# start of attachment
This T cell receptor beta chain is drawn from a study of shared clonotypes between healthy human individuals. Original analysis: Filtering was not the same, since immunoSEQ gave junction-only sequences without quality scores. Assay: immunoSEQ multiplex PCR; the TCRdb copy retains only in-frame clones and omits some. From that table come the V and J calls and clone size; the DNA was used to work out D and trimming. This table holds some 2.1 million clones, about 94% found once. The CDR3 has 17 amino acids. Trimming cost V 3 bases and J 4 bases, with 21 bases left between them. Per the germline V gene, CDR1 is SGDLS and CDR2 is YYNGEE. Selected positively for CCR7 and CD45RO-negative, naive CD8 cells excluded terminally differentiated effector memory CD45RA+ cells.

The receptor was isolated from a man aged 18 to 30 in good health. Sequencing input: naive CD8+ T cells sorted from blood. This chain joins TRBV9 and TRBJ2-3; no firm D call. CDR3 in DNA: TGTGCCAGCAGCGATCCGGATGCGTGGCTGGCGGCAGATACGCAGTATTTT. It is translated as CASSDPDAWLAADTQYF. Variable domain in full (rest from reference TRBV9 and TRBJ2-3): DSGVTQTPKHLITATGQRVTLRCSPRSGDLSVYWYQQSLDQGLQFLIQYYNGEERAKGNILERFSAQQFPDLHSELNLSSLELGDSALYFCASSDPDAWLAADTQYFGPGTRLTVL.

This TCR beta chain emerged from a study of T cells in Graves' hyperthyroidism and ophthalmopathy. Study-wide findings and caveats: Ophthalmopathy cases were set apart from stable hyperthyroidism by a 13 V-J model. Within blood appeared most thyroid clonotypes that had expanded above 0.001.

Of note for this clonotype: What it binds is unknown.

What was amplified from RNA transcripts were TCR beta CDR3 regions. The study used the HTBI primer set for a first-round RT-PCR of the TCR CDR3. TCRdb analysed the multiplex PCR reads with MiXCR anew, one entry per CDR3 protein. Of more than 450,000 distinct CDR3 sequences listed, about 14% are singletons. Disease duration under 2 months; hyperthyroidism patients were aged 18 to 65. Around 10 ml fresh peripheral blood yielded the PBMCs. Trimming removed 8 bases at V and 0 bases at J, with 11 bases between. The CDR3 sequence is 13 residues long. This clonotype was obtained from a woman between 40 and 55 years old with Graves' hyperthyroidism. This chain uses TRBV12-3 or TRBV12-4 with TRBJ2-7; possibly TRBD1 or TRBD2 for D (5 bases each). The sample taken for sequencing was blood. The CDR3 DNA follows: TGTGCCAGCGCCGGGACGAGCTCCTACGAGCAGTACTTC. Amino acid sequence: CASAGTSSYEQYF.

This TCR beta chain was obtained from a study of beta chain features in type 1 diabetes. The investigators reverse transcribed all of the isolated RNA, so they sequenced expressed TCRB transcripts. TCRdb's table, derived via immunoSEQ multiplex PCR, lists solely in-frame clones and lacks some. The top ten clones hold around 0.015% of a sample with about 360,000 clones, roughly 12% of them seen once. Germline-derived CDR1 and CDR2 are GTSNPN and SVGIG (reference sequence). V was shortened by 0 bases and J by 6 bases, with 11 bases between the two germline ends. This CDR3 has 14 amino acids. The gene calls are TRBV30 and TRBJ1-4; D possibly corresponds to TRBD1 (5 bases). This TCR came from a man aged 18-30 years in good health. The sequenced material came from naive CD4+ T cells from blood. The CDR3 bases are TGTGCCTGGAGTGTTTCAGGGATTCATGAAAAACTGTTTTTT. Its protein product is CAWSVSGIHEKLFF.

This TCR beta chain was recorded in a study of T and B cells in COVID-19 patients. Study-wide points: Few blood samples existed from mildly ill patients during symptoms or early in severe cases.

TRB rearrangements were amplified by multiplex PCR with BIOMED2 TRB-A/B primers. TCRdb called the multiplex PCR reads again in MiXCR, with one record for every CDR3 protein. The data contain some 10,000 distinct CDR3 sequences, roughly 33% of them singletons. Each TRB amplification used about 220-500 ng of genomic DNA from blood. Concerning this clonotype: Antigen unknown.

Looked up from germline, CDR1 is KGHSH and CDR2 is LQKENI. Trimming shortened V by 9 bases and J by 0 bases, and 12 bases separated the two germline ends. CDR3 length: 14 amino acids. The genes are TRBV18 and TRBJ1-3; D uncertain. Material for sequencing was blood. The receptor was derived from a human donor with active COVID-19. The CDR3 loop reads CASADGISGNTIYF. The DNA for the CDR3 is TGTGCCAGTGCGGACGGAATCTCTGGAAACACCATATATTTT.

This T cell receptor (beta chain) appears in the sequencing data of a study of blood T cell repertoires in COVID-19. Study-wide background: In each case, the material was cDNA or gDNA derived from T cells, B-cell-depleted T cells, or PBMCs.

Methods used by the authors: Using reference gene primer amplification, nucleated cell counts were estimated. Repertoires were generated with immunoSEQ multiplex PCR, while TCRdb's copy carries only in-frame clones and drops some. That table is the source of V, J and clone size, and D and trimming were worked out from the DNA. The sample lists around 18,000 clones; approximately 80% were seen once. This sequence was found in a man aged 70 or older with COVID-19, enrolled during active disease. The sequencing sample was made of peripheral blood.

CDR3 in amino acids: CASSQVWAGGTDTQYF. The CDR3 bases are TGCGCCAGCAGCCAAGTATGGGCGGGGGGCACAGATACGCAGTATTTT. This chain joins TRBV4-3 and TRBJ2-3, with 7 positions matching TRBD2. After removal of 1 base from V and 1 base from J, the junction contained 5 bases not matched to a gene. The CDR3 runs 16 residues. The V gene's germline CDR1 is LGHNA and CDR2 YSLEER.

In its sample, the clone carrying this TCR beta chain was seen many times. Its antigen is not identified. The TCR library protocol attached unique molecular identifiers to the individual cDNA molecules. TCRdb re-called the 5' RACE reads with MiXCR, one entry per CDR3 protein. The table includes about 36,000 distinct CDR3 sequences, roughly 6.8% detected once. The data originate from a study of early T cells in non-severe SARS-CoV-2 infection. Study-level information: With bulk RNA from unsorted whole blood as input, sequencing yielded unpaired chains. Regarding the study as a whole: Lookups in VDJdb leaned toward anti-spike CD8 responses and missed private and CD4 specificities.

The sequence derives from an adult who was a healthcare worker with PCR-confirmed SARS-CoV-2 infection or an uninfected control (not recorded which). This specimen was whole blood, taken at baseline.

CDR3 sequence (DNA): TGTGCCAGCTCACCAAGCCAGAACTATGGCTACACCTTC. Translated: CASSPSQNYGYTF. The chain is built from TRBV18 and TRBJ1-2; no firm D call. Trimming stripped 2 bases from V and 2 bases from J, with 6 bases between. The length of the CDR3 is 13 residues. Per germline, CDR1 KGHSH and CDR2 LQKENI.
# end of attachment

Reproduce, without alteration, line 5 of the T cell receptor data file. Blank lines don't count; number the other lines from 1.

What was amplified from RNA transcripts were TCR beta CDR3 regions. The study used the HTBI primer set for a first-round RT-PCR of the TCR CDR3. TCRdb analysed the multiplex PCR reads with MiXCR anew, one entry per CDR3 protein. Of more than 450,000 distinct CDR3 sequences listed, about 14% are singletons. Disease duration under 2 months; hyperthyroidism patients were aged 18 to 65. Around 10 ml fresh peripheral blood yielded the PBMCs. Trimming removed 8 bases at V and 0 bases at J, with 11 bases between. The CDR3 sequence is 13 residues long. This clonotype was obtained from a woman between 40 and 55 years old with Graves' hyperthyroidism. This chain uses TRBV12-3 or TRBV12-4 with TRBJ2-7; possibly TRBD1 or TRBD2 for D (5 bases each). The sample taken for sequencing was blood. The CDR3 DNA follows: TGTGCCAGCGCCGGGACGAGCTCCTACGAGCAGTACTTC. Amino acid sequence: CASAGTSSYEQYF.